My issue with Suishen is that it is absurdly powerful for the party at this level. its worth about 108,000 gp when the party gets it, which is equivalent to the TOTAL wealth of a 12th level PC. An item like this would have been more appropriate to find at the end of book 3.

And basically thats an issue with Jade Regent now til the end of the campaign, is the amount of help they get.
4 NPCs that will be journeying with the party and leveling up with them
new allies gained that can journey with them (3 so far through book 2).
Treasure like Suishen above WBL.

The Box and Seal from book 1 are expensive as well, but they're really not everyday items, so I ignore the wealth contributions of those items, not worried about them.

How do you balance encounters for a party of 6 PCs and 7 NPCs? I had to ban the leadership feat (most broken feat in the game) so the group didn't start a crafting mill.


Kill off some of the npcs dramatically, so it is only the heroes and Ameiko that remain atop a mountain of oni corpses.

Taldor

Pathfinder Adventure Path, Companion, Modules, Tales Subscriber
Chernobyl wrote:

My issue with Suishen is that it is absurdly powerful for the party at this level. its worth about 108,000 gp when the party gets it, which is equivalent to the TOTAL wealth of a 12th level PC. An item like this would have been more appropriate to find at the end of book 3.

And basically thats an issue with Jade Regent now til the end of the campaign, is the amount of help they get.
4 NPCs that will be journeying with the party and leveling up with them
new allies gained that can journey with them (3 so far through book 2).
Treasure like Suishen above WBL.

The Box and Seal from book 1 are expensive as well, but they're really not everyday items, so I ignore the wealth contributions of those items, not worried about them.

How do you balance encounters for a party of 6 PCs and 7 NPCs? I had to ban the leadership feat (most broken feat in the game) so the group didn't start a crafting mill.

The named NPCs all go off to do something-else-which-is-also-vital while you run the adventure.


The named npcs die horribly for being so bland, and unthinking bots that follow Ameiko no matter what.

Pardon me, got a bit carried away there.


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Chernobyl wrote:

My issue with Suishen is that it is absurdly powerful for the party at this level. its worth about 108,000 gp when the party gets it, which is equivalent to the TOTAL wealth of a 12th level PC. An item like this would have been more appropriate to find at the end of book 3.

And basically thats an issue with Jade Regent now til the end of the campaign, is the amount of help they get.
4 NPCs that will be journeying with the party and leveling up with them
new allies gained that can journey with them (3 so far through book 2).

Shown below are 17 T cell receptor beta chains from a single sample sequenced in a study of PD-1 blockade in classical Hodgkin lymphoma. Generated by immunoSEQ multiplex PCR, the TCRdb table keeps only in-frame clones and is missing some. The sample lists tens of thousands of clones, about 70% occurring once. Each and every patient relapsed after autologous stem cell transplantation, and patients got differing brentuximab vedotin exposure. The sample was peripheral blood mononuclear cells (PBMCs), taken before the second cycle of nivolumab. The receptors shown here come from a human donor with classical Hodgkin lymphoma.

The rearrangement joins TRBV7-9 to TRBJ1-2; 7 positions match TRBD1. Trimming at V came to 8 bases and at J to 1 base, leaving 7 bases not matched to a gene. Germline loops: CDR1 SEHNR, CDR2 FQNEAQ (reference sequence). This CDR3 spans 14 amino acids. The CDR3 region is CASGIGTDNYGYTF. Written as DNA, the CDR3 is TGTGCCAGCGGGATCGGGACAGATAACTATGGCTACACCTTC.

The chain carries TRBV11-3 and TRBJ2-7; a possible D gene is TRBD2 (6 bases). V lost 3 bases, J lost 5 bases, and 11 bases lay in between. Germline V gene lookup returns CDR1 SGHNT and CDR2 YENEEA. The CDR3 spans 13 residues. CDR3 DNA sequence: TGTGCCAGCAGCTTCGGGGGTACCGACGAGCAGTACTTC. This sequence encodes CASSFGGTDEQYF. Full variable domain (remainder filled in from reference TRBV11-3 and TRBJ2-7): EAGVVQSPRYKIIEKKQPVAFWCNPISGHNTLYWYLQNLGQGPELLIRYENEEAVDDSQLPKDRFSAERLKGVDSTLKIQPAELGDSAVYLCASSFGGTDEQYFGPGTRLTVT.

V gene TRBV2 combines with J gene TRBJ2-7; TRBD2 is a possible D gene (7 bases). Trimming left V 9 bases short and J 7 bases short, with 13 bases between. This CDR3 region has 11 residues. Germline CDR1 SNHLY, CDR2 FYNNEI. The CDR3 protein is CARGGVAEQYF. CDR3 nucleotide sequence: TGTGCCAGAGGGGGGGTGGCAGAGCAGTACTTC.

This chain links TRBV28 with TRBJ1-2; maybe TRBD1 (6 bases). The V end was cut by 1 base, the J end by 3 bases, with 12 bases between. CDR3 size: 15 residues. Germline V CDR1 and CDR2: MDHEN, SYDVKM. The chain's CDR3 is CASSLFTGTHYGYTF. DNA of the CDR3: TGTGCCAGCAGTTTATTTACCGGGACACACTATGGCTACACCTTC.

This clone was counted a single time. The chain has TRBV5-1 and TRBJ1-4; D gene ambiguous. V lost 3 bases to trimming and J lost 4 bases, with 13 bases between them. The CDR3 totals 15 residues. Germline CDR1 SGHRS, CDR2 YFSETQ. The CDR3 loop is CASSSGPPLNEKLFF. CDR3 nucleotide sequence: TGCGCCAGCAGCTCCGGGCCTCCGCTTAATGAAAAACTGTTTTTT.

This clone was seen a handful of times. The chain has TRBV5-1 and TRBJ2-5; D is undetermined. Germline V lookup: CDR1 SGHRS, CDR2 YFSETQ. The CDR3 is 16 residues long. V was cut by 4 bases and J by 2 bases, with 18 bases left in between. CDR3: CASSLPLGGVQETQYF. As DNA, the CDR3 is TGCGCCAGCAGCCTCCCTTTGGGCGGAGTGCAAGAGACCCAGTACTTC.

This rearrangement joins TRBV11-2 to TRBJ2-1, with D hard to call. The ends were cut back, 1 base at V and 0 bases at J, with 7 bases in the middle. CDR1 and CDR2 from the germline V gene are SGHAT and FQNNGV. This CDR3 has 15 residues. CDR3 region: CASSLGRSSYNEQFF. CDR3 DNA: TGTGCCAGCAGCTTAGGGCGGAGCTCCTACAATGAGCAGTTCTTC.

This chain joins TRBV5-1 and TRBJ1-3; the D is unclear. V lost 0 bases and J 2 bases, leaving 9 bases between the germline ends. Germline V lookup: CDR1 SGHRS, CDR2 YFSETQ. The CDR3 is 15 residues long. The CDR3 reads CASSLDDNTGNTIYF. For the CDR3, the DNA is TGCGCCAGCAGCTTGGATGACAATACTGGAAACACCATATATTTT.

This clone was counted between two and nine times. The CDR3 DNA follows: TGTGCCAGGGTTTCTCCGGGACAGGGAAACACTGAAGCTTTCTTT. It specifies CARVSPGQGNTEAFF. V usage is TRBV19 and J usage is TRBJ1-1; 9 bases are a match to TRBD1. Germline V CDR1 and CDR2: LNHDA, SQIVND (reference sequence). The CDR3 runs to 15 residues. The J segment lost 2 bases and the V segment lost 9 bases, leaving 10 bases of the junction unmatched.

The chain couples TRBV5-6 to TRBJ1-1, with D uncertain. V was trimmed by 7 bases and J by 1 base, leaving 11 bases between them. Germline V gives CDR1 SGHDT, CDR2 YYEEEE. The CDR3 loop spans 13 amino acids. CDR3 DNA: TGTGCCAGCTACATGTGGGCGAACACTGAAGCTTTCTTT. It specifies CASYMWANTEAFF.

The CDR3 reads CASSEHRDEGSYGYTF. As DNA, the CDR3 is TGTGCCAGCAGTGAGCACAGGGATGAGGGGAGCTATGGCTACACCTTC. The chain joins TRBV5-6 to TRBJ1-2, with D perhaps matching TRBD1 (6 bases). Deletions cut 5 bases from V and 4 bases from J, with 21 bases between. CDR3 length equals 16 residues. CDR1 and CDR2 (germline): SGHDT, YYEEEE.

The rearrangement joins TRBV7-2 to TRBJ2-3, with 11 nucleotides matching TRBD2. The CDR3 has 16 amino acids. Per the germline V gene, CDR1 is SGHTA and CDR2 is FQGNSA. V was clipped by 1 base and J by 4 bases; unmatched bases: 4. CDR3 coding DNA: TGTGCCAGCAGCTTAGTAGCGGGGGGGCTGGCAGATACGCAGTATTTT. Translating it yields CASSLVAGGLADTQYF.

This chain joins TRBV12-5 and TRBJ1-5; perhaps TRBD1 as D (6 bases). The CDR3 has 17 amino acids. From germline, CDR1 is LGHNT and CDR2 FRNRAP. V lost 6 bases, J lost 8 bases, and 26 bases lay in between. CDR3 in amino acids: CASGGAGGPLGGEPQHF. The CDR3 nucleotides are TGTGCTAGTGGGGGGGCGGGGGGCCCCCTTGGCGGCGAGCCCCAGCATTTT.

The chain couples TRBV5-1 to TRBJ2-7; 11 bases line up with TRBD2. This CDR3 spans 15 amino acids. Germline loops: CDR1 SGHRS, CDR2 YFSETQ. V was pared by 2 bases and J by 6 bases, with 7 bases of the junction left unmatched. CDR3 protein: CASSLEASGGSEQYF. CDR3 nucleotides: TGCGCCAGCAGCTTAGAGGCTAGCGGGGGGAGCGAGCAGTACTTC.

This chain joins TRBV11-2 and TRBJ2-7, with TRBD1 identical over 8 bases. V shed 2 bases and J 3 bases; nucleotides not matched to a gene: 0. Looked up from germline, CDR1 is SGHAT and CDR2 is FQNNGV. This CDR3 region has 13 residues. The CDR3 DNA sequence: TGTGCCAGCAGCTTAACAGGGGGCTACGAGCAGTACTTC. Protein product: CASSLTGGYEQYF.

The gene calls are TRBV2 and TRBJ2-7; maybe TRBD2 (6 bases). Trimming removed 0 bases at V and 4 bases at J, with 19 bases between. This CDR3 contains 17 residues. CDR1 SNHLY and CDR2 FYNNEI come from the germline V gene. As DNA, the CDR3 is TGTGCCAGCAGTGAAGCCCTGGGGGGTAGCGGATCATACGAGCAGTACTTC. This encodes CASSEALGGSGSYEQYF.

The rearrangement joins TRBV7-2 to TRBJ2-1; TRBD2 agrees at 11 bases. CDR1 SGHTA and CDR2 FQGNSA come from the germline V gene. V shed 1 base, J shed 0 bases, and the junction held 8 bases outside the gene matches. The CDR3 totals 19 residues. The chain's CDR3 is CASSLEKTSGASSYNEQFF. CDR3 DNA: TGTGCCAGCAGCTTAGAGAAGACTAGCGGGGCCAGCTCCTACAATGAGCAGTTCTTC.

Treasure like Suishen above WBL.

The Box and Seal from book 1 are expensive as well, but they're really not everyday items, so I ignore the wealth contributions of those items, not worried about them.

How do you balance encounters for a party of 6 PCs and 7 NPCs? I had to ban the leadership feat (most broken feat in the game) so the group didn't start a crafting mill.

Start by ignoring those unhelpful suggestions by that other dude with the post above mine. He is not playing the campaign and just seems to want to destroy other peoples fun.

As written, all the NPCs mostly do bupkiss and stay with the caravan. Only the last module assumes that they get off their behinds and actually do something with the group.

Now, that seems very unlikely, given the general personality of those NPCs and was, IMHO, sloppily written by the designers. That being said, managing four ( and more ) friendly NPCs together with your own OPFOR NPCs is a nightmare. But you still should take at least one with you at all times, because that way they grow closer with the group, more roleplaying opportunities open themselves, etc..

What that means is that you need to find some excuses why not all the NPCs are with the group.

Luckily, the caravan provides an ideal excuse to leave most NPCs there. The caravan has to be protected and thusly the NPCs are ideal for that. You can think out some "off the grid" small adventures the NPCs were having while the rest of the group was away, so that you can reasonably give them some levels for later in the campaign.

As for Suishen, it is an artifact. Its price cannot really be measured in terms of money, but more as a plot device. In this case it is a really, really powerful plot device, but a very helpful one. Its combat powers are actually quite measured in terms of damage output ( yawn, a +2 flaming ( later flaming burst ) Katana ), but its combat utility is much more interesting and helpful. It is really hard to get See Invisibility on most melee classes and Air Walk is a fine feature. It is an asset to all of the group, because it makes them more likely to survive.
Sure, it will help make its wielder shine a bit more, but given that it most likely will be a martial class, they can need it over the casters, anyway. But as I said upthread, it's a group game.

Third point, RAW item crafting is a problem in this campaign. RAW item crafting is a problem in the whole game, since Craft Wondrous Item is the best feat in the game. My solution was to change the mechanics of item crafting: Creation cost is 95% of the market price, you can sell items for full price after creating them. I also added another "+5 to the DC of Spellcraft to half item creation time" to give players in short-term campaigns a chance to build something worthwhile, making it a quarter of normal creation time for the price of a total +10 to the Spellcraft check.
That way item crafting still is worthwhile as a customization tool and giving a small profit, but won't completely break WBL, which was its major problem before.


Glad we can agree.

Good rule ideas. Another one is that they have to actually go off, research interview and learn how to craft all the various wondrous items. The feat never says the crafter knows all magic items and how to craft them, that would be a series of checks and may need more intel. Gets a bit micro, but can slow down the "and I take some time to make all the wondrous items I ever need" type characters.